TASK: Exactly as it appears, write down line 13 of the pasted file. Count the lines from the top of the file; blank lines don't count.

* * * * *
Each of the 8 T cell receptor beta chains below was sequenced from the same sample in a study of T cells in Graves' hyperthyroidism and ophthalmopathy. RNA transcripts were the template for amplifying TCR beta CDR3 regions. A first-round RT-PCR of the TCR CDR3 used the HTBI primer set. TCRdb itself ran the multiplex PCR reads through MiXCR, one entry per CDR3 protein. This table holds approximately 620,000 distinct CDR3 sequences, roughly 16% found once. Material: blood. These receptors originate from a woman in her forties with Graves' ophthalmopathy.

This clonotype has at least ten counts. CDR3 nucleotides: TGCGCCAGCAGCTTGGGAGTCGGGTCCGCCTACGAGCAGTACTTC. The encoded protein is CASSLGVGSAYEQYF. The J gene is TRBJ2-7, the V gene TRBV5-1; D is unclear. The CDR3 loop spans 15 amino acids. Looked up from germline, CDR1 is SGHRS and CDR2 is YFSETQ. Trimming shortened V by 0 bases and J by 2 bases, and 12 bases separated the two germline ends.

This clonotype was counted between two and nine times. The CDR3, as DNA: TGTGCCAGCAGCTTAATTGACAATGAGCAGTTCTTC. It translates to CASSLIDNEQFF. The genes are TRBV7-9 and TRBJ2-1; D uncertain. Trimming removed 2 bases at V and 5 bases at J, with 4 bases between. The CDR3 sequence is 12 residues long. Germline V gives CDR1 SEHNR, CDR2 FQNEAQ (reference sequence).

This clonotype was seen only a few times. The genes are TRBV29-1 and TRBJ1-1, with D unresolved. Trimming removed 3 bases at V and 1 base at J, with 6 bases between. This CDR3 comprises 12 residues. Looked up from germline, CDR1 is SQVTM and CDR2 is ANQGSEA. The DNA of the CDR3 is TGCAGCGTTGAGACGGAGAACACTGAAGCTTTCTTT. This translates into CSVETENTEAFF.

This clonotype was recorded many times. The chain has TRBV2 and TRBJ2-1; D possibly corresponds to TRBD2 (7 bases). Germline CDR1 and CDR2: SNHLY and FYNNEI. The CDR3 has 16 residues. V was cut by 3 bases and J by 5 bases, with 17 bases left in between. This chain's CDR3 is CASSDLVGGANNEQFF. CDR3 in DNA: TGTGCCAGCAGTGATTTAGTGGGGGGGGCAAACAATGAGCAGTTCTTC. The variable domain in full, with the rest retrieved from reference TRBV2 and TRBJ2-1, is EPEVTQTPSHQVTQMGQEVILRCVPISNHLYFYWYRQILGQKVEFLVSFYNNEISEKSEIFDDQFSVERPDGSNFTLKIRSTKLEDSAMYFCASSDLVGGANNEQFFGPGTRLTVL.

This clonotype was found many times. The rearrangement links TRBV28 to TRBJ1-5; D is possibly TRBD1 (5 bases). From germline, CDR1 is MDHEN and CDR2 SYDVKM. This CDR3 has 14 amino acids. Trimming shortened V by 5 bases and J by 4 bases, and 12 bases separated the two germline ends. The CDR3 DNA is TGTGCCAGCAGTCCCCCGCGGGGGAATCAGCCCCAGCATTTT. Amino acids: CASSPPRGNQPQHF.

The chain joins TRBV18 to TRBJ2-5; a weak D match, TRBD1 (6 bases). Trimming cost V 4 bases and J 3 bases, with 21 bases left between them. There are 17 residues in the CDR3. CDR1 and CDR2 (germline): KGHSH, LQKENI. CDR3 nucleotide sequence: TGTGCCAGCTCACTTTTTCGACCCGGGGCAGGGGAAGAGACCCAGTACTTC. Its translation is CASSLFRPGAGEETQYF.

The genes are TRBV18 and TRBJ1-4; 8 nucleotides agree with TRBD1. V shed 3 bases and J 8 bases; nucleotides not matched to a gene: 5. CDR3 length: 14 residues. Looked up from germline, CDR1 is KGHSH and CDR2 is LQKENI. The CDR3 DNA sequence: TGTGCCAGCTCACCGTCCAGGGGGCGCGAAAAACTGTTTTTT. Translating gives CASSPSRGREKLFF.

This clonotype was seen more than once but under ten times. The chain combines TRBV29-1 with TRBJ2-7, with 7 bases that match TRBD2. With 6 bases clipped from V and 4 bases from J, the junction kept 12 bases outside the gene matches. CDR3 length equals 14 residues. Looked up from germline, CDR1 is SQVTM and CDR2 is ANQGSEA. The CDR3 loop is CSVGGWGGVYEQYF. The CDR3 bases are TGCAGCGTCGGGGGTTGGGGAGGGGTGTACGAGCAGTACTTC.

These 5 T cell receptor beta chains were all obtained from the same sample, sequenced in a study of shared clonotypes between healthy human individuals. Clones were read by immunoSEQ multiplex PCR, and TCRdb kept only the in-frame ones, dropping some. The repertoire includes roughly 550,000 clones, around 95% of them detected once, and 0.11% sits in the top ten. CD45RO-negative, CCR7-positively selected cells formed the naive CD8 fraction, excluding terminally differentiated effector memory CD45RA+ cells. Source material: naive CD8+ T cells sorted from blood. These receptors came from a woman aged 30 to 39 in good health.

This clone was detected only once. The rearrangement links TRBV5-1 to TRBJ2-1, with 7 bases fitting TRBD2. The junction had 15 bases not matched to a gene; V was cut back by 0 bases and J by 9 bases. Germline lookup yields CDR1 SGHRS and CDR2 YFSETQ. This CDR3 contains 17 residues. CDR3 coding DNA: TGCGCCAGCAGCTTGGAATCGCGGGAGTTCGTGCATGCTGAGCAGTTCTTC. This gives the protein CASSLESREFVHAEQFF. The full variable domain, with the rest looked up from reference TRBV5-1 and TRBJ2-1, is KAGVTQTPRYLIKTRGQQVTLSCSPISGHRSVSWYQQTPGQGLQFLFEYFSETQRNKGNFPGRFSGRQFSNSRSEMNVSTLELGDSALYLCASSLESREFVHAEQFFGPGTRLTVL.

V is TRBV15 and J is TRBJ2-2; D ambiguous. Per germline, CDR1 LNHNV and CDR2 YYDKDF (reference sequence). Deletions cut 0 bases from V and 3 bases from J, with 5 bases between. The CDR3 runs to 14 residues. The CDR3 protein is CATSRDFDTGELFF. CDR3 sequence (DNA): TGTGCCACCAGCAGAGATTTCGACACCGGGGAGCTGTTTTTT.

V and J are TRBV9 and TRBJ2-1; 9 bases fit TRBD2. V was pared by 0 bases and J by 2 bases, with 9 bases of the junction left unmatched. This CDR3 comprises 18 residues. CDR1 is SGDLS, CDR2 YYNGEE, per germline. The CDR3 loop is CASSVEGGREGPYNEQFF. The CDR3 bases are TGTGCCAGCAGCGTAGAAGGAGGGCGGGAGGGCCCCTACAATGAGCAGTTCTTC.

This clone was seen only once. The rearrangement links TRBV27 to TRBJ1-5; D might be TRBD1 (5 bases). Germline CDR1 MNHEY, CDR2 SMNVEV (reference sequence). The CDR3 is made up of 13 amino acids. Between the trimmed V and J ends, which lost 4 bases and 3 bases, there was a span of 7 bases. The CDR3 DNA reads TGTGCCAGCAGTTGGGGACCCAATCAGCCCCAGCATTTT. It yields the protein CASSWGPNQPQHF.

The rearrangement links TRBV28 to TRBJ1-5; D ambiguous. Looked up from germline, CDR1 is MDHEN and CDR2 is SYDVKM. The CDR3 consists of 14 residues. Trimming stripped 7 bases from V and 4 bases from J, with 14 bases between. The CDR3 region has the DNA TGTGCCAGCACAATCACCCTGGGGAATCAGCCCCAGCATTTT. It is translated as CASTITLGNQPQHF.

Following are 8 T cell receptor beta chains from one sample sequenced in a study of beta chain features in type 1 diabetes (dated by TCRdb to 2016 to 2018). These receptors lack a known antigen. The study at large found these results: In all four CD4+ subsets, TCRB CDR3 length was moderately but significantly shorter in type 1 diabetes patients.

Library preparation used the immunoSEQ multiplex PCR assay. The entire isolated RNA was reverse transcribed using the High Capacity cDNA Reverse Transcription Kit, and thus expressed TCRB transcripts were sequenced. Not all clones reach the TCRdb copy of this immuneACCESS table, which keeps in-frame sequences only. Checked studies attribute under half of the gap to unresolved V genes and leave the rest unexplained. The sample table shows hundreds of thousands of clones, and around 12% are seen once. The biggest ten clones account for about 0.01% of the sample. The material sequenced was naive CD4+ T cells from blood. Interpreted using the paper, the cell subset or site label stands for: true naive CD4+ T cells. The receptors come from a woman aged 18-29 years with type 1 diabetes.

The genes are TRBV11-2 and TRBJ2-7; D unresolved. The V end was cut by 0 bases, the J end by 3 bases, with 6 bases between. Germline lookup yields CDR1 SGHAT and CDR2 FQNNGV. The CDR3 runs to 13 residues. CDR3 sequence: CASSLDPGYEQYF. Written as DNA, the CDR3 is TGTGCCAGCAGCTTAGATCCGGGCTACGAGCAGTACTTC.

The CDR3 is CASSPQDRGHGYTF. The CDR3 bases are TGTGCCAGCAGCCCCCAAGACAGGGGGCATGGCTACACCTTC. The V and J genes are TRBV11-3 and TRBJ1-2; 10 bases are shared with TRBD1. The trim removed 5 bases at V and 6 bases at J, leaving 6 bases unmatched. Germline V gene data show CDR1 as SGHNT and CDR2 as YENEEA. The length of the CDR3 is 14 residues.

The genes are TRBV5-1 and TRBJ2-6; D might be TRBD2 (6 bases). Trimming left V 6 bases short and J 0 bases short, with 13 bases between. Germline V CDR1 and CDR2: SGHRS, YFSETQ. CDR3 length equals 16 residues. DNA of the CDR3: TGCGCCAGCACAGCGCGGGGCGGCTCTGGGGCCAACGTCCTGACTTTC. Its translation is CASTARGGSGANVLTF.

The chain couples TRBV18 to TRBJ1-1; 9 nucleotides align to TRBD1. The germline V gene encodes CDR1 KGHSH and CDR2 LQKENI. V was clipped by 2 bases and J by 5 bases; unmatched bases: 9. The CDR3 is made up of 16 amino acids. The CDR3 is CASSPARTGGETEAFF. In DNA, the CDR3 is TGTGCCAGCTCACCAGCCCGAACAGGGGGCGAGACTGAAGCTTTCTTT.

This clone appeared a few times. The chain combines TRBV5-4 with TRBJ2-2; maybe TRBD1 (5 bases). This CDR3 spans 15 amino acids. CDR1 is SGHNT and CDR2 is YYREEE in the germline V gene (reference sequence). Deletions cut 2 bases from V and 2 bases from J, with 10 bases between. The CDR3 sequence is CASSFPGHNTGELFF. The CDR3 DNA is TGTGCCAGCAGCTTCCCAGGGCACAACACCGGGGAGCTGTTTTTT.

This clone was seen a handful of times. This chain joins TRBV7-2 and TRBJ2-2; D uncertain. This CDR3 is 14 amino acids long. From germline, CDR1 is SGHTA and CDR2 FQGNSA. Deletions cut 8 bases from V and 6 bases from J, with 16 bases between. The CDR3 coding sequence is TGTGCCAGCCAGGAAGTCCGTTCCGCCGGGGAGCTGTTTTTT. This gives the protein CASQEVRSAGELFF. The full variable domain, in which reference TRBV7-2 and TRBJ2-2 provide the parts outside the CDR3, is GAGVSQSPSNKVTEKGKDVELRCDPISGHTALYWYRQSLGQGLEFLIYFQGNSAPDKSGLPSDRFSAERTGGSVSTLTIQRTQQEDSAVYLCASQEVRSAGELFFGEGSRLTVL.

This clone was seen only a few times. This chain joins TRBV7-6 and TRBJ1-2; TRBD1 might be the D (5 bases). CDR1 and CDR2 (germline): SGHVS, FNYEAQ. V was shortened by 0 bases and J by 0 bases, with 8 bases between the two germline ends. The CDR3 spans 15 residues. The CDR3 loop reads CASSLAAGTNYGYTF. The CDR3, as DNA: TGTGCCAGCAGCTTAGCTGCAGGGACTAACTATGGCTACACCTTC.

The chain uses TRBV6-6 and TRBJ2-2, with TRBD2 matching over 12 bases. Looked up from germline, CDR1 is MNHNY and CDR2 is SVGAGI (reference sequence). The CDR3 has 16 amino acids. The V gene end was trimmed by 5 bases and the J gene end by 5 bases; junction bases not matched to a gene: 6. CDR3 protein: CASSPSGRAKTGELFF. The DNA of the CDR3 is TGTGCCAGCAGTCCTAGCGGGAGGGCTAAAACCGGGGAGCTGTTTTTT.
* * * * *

V and J are TRBV9 and TRBJ2-1; 9 bases fit TRBD2. V was pared by 0 bases and J by 2 bases, with 9 bases of the junction left unmatched. This CDR3 comprises 18 residues. CDR1 is SGDLS, CDR2 YYNGEE, per germline. The CDR3 loop is CASSVEGGREGPYNEQFF. The CDR3 bases are TGTGCCAGCAGCGTAGAAGGAGGGCGGGAGGGCCCCTACAATGAGCAGTTCTTC.